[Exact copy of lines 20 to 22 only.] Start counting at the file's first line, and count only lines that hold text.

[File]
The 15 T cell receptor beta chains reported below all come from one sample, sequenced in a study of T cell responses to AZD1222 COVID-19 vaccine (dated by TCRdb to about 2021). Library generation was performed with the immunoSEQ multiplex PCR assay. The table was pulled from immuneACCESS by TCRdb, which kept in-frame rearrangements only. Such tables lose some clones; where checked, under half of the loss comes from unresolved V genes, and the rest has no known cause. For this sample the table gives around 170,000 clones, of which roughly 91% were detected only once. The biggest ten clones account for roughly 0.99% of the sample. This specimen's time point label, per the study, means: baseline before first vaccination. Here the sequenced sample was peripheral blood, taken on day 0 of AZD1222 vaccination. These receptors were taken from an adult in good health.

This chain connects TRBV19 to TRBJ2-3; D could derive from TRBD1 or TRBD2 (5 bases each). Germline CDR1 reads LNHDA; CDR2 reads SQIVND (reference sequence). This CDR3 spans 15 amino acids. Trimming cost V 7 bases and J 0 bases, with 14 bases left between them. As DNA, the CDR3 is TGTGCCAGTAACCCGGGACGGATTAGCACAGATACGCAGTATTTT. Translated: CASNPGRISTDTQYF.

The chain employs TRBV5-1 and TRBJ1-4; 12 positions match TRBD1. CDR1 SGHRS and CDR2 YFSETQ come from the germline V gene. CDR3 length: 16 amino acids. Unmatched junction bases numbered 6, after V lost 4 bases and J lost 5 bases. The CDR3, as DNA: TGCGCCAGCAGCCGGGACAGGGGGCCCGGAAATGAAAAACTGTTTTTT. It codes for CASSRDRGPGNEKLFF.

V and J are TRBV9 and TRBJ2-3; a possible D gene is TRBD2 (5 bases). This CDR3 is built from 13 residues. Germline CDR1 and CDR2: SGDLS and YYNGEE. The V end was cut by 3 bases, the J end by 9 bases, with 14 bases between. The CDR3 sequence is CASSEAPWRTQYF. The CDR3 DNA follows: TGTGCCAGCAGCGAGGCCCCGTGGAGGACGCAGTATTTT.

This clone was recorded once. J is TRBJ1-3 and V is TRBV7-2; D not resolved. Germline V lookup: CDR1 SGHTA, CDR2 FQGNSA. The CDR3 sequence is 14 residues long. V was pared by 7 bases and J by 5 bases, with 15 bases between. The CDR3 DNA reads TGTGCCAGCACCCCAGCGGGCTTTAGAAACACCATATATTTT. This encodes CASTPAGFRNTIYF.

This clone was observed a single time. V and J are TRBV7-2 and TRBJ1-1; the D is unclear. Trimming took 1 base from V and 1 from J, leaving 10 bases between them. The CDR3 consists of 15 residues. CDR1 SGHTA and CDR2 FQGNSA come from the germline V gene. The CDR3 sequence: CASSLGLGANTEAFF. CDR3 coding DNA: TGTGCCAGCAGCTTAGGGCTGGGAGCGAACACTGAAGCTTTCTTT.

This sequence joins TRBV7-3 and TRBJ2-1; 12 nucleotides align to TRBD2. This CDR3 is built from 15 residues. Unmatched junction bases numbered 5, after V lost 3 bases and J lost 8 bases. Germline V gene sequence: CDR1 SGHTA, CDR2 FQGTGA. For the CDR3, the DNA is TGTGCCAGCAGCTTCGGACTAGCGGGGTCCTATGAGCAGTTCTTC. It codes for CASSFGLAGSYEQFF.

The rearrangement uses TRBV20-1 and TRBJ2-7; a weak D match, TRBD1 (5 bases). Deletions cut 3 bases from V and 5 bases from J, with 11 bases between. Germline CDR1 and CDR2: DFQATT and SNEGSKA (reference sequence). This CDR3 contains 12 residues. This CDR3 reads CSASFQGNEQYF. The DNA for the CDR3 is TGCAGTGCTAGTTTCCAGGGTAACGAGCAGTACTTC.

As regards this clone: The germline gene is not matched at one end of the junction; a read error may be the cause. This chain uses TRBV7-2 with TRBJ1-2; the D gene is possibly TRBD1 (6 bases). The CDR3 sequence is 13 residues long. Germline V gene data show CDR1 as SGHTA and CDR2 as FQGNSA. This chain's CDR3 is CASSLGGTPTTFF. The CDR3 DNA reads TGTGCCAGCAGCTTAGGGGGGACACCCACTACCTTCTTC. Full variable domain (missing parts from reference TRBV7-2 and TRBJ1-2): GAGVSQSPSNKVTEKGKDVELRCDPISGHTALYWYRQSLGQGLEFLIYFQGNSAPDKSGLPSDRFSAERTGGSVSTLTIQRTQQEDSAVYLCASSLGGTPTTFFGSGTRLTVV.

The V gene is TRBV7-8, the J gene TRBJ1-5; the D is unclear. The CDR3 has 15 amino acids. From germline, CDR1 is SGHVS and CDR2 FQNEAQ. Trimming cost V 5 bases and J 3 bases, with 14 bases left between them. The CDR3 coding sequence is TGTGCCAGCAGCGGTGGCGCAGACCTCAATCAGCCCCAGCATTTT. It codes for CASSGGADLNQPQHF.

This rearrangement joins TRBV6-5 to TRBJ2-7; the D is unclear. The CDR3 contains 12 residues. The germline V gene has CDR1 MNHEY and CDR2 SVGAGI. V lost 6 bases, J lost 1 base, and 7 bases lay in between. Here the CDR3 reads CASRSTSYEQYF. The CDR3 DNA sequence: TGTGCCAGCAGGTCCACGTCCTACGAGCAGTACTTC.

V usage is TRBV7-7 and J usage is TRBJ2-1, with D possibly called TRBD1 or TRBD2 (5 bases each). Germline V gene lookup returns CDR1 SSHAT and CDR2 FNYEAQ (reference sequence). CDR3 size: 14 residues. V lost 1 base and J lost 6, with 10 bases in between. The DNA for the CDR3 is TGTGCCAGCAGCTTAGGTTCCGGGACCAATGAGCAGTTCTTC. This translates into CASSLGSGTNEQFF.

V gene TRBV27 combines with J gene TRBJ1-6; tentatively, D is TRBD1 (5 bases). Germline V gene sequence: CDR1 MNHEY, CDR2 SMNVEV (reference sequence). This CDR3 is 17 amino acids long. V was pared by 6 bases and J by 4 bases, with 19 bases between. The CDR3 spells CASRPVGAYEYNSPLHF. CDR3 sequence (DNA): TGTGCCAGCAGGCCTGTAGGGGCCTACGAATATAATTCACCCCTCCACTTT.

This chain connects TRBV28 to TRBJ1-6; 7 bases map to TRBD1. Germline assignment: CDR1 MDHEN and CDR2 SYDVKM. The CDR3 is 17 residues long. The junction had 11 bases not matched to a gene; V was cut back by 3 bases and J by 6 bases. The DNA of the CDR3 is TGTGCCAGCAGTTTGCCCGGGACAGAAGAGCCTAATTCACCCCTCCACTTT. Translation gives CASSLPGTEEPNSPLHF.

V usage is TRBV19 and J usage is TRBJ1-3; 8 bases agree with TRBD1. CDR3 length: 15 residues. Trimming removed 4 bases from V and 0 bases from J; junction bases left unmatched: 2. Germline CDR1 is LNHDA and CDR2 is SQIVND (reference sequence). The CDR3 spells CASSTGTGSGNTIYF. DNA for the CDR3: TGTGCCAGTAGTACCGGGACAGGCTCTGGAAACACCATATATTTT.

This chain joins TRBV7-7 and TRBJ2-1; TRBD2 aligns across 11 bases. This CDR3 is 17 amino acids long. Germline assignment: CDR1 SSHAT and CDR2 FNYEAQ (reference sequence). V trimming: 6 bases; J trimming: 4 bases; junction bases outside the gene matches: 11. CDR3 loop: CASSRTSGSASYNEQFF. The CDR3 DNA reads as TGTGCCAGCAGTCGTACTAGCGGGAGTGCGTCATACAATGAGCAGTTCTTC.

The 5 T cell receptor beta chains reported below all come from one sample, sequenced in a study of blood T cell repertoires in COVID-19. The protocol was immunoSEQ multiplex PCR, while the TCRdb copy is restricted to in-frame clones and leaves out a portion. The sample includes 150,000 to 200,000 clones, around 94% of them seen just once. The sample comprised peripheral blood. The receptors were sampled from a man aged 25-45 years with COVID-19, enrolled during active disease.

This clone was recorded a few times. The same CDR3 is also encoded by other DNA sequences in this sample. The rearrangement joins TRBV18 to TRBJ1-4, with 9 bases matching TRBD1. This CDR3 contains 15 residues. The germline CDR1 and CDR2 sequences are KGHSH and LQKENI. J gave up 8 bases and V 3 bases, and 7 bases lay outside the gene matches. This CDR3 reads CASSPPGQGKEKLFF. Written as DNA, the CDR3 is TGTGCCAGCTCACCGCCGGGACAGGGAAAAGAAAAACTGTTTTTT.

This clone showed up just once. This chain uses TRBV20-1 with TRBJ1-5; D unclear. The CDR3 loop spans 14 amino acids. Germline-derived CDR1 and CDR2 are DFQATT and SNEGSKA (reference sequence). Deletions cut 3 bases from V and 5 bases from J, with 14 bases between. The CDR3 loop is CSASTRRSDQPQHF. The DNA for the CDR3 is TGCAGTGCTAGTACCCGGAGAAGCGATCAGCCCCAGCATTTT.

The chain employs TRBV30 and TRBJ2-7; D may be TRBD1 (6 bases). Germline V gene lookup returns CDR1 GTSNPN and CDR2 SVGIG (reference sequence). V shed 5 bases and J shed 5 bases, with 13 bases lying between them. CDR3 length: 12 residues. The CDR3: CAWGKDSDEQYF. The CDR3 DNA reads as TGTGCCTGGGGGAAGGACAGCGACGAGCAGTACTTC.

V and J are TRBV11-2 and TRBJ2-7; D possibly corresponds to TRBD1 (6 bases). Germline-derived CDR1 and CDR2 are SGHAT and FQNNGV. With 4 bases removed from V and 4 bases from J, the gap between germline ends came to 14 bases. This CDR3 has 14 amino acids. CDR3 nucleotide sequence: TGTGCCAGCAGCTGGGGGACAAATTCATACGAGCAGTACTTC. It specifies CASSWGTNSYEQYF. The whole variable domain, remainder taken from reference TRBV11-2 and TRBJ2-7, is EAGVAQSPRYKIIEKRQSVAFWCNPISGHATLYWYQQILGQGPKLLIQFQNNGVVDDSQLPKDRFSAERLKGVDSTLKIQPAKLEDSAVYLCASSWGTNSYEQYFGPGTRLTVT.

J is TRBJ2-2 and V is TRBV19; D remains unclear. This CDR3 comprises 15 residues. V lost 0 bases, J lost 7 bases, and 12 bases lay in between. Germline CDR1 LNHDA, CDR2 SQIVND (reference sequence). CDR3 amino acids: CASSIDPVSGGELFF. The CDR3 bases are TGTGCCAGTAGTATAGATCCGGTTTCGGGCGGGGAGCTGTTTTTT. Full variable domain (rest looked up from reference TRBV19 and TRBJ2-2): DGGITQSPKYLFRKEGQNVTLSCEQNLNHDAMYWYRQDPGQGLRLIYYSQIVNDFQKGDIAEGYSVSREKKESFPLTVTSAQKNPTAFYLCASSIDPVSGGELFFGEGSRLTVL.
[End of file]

The chain employs TRBV30 and TRBJ2-7; D may be TRBD1 (6 bases). Germline V gene lookup returns CDR1 GTSNPN and CDR2 SVGIG (reference sequence). V shed 5 bases and J shed 5 bases, with 13 bases lying between them. CDR3 length: 12 residues. The CDR3: CAWGKDSDEQYF. The CDR3 DNA reads as TGTGCCTGGGGGAAGGACAGCGACGAGCAGTACTTC.

V and J are TRBV11-2 and TRBJ2-7; D possibly corresponds to TRBD1 (6 bases). Germline-derived CDR1 and CDR2 are SGHAT and FQNNGV. With 4 bases removed from V and 4 bases from J, the gap between germline ends came to 14 bases. This CDR3 has 14 amino acids. CDR3 nucleotide sequence: TGTGCCAGCAGCTGGGGGACAAATTCATACGAGCAGTACTTC. It specifies CASSWGTNSYEQYF. The whole variable domain, remainder taken from reference TRBV11-2 and TRBJ2-7, is EAGVAQSPRYKIIEKRQSVAFWCNPISGHATLYWYQQILGQGPKLLIQFQNNGVVDDSQLPKDRFSAERLKGVDSTLKIQPAKLEDSAVYLCASSWGTNSYEQYFGPGTRLTVT.

J is TRBJ2-2 and V is TRBV19; D remains unclear. This CDR3 comprises 15 residues. V lost 0 bases, J lost 7 bases, and 12 bases lay in between. Germline CDR1 LNHDA, CDR2 SQIVND (reference sequence). CDR3 amino acids: CASSIDPVSGGELFF. The CDR3 bases are TGTGCCAGTAGTATAGATCCGGTTTCGGGCGGGGAGCTGTTTTTT. Full variable domain (rest looked up from reference TRBV19 and TRBJ2-2): DGGITQSPKYLFRKEGQNVTLSCEQNLNHDAMYWYRQDPGQGLRLIYYSQIVNDFQKGDIAEGYSVSREKKESFPLTVTSAQKNPTAFYLCASSIDPVSGGELFFGEGSRLTVL.